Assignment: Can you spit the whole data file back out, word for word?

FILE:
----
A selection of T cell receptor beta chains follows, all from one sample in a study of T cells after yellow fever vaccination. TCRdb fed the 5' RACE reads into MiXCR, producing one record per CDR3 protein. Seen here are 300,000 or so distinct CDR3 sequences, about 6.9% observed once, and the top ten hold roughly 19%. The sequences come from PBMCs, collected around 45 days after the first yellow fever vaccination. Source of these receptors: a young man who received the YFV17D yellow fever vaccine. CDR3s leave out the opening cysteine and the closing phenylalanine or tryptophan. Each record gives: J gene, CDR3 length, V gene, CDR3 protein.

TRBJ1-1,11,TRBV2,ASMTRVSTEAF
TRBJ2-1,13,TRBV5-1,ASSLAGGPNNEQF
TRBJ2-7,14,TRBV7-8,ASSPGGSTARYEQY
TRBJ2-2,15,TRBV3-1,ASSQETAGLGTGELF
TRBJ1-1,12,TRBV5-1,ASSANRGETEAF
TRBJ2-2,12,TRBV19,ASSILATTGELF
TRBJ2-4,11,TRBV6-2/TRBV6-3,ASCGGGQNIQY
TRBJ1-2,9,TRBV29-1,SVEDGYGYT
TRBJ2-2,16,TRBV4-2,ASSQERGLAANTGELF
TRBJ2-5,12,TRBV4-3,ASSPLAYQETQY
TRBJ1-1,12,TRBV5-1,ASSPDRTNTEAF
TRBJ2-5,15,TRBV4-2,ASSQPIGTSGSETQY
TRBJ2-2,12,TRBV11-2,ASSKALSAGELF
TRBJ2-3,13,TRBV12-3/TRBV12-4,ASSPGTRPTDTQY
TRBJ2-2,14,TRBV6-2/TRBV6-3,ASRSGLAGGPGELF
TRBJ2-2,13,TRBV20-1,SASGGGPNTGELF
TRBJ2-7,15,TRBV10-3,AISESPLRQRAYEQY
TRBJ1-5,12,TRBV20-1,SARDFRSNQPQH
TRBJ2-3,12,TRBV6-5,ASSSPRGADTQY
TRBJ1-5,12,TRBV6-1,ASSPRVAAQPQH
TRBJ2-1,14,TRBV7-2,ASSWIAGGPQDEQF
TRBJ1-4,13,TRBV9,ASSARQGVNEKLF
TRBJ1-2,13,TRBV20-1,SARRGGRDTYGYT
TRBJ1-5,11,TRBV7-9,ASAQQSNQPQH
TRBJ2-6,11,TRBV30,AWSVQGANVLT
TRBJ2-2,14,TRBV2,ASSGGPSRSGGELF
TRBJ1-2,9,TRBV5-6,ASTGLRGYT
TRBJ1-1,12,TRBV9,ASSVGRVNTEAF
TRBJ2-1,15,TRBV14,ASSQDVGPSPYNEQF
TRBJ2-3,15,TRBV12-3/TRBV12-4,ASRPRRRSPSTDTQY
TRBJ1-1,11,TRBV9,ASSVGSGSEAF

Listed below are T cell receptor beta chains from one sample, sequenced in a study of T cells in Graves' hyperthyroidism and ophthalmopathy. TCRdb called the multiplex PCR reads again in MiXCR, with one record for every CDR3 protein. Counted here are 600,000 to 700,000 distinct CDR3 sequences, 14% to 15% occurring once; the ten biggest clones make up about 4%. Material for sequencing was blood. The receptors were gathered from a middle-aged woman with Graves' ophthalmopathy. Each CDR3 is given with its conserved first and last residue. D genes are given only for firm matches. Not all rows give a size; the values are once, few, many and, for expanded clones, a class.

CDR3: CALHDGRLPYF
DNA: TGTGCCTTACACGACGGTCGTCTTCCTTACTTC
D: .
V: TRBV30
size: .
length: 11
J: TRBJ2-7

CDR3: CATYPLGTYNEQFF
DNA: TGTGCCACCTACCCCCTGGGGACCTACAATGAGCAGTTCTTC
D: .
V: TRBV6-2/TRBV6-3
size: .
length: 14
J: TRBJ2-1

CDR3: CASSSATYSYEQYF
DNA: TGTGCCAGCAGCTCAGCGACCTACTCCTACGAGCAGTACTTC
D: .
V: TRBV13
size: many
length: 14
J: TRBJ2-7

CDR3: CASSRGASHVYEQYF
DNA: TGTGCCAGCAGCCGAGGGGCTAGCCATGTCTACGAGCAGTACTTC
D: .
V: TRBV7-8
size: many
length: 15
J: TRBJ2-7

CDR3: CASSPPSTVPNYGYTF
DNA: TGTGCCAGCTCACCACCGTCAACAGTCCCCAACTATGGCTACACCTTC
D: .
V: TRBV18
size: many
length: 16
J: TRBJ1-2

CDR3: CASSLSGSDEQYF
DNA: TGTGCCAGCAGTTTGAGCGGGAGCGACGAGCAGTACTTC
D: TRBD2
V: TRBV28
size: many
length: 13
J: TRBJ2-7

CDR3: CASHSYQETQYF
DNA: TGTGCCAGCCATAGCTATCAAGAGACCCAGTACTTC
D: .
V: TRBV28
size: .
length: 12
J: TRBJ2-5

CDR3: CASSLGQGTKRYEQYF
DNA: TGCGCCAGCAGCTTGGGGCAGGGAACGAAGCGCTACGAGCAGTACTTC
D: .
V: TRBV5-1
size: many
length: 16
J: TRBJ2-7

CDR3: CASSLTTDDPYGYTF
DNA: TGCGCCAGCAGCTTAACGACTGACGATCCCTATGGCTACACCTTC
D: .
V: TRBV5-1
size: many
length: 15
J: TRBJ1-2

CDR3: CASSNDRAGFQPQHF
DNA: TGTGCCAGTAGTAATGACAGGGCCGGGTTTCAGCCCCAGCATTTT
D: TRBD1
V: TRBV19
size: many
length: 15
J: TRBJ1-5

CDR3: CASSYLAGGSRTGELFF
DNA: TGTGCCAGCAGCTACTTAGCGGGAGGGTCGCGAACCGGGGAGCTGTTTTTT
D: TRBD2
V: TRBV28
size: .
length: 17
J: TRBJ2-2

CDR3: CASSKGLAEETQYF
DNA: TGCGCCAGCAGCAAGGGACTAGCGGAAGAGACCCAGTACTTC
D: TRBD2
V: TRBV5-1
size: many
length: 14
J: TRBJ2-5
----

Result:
A selection of T cell receptor beta chains follows, all from one sample in a study of T cells after yellow fever vaccination. TCRdb fed the 5' RACE reads into MiXCR, producing one record per CDR3 protein. Seen here are 300,000 or so distinct CDR3 sequences, about 6.9% observed once, and the top ten hold roughly 19%. The sequences come from PBMCs, collected around 45 days after the first yellow fever vaccination. Source of these receptors: a young man who received the YFV17D yellow fever vaccine. CDR3s leave out the opening cysteine and the closing phenylalanine or tryptophan. Each record gives: J gene, CDR3 length, V gene, CDR3 protein.

TRBJ1-1,11,TRBV2,ASMTRVSTEAF
TRBJ2-1,13,TRBV5-1,ASSLAGGPNNEQF
TRBJ2-7,14,TRBV7-8,ASSPGGSTARYEQY
TRBJ2-2,15,TRBV3-1,ASSQETAGLGTGELF
TRBJ1-1,12,TRBV5-1,ASSANRGETEAF
TRBJ2-2,12,TRBV19,ASSILATTGELF
TRBJ2-4,11,TRBV6-2/TRBV6-3,ASCGGGQNIQY
TRBJ1-2,9,TRBV29-1,SVEDGYGYT
TRBJ2-2,16,TRBV4-2,ASSQERGLAANTGELF
TRBJ2-5,12,TRBV4-3,ASSPLAYQETQY
TRBJ1-1,12,TRBV5-1,ASSPDRTNTEAF
TRBJ2-5,15,TRBV4-2,ASSQPIGTSGSETQY
TRBJ2-2,12,TRBV11-2,ASSKALSAGELF
TRBJ2-3,13,TRBV12-3/TRBV12-4,ASSPGTRPTDTQY
TRBJ2-2,14,TRBV6-2/TRBV6-3,ASRSGLAGGPGELF
TRBJ2-2,13,TRBV20-1,SASGGGPNTGELF
TRBJ2-7,15,TRBV10-3,AISESPLRQRAYEQY
TRBJ1-5,12,TRBV20-1,SARDFRSNQPQH
TRBJ2-3,12,TRBV6-5,ASSSPRGADTQY
TRBJ1-5,12,TRBV6-1,ASSPRVAAQPQH
TRBJ2-1,14,TRBV7-2,ASSWIAGGPQDEQF
TRBJ1-4,13,TRBV9,ASSARQGVNEKLF
TRBJ1-2,13,TRBV20-1,SARRGGRDTYGYT
TRBJ1-5,11,TRBV7-9,ASAQQSNQPQH
TRBJ2-6,11,TRBV30,AWSVQGANVLT
TRBJ2-2,14,TRBV2,ASSGGPSRSGGELF
TRBJ1-2,9,TRBV5-6,ASTGLRGYT
TRBJ1-1,12,TRBV9,ASSVGRVNTEAF
TRBJ2-1,15,TRBV14,ASSQDVGPSPYNEQF
TRBJ2-3,15,TRBV12-3/TRBV12-4,ASRPRRRSPSTDTQY
TRBJ1-1,11,TRBV9,ASSVGSGSEAF

Listed below are T cell receptor beta chains from one sample, sequenced in a study of T cells in Graves' hyperthyroidism and ophthalmopathy. TCRdb called the multiplex PCR reads again in MiXCR, with one record for every CDR3 protein. Counted here are 600,000 to 700,000 distinct CDR3 sequences, 14% to 15% occurring once; the ten biggest clones make up about 4%. Material for sequencing was blood. The receptors were gathered from a middle-aged woman with Graves' ophthalmopathy. Each CDR3 is given with its conserved first and last residue. D genes are given only for firm matches. Not all rows give a size; the values are once, few, many and, for expanded clones, a class.

CDR3: CALHDGRLPYF
DNA: TGTGCCTTACACGACGGTCGTCTTCCTTACTTC
D: .
V: TRBV30
size: .
length: 11
J: TRBJ2-7

CDR3: CATYPLGTYNEQFF
DNA: TGTGCCACCTACCCCCTGGGGACCTACAATGAGCAGTTCTTC
D: .
V: TRBV6-2/TRBV6-3
size: .
length: 14
J: TRBJ2-1

CDR3: CASSSATYSYEQYF
DNA: TGTGCCAGCAGCTCAGCGACCTACTCCTACGAGCAGTACTTC
D: .
V: TRBV13
size: many
length: 14
J: TRBJ2-7

CDR3: CASSRGASHVYEQYF
DNA: TGTGCCAGCAGCCGAGGGGCTAGCCATGTCTACGAGCAGTACTTC
D: .
V: TRBV7-8
size: many
length: 15
J: TRBJ2-7

CDR3: CASSPPSTVPNYGYTF
DNA: TGTGCCAGCTCACCACCGTCAACAGTCCCCAACTATGGCTACACCTTC
D: .
V: TRBV18
size: many
length: 16
J: TRBJ1-2

CDR3: CASSLSGSDEQYF
DNA: TGTGCCAGCAGTTTGAGCGGGAGCGACGAGCAGTACTTC
D: TRBD2
V: TRBV28
size: many
length: 13
J: TRBJ2-7

CDR3: CASHSYQETQYF
DNA: TGTGCCAGCCATAGCTATCAAGAGACCCAGTACTTC
D: .
V: TRBV28
size: .
length: 12
J: TRBJ2-5

CDR3: CASSLGQGTKRYEQYF
DNA: TGCGCCAGCAGCTTGGGGCAGGGAACGAAGCGCTACGAGCAGTACTTC
D: .
V: TRBV5-1
size: many
length: 16
J: TRBJ2-7

CDR3: CASSLTTDDPYGYTF
DNA: TGCGCCAGCAGCTTAACGACTGACGATCCCTATGGCTACACCTTC
D: .
V: TRBV5-1
size: many
length: 15
J: TRBJ1-2

CDR3: CASSNDRAGFQPQHF
DNA: TGTGCCAGTAGTAATGACAGGGCCGGGTTTCAGCCCCAGCATTTT
D: TRBD1
V: TRBV19
size: many
length: 15
J: TRBJ1-5

CDR3: CASSYLAGGSRTGELFF
DNA: TGTGCCAGCAGCTACTTAGCGGGAGGGTCGCGAACCGGGGAGCTGTTTTTT
D: TRBD2
V: TRBV28
size: .
length: 17
J: TRBJ2-2

CDR3: CASSKGLAEETQYF
DNA: TGCGCCAGCAGCAAGGGACTAGCGGAAGAGACCCAGTACTTC
D: TRBD2
V: TRBV5-1
size: many
length: 14
J: TRBJ2-5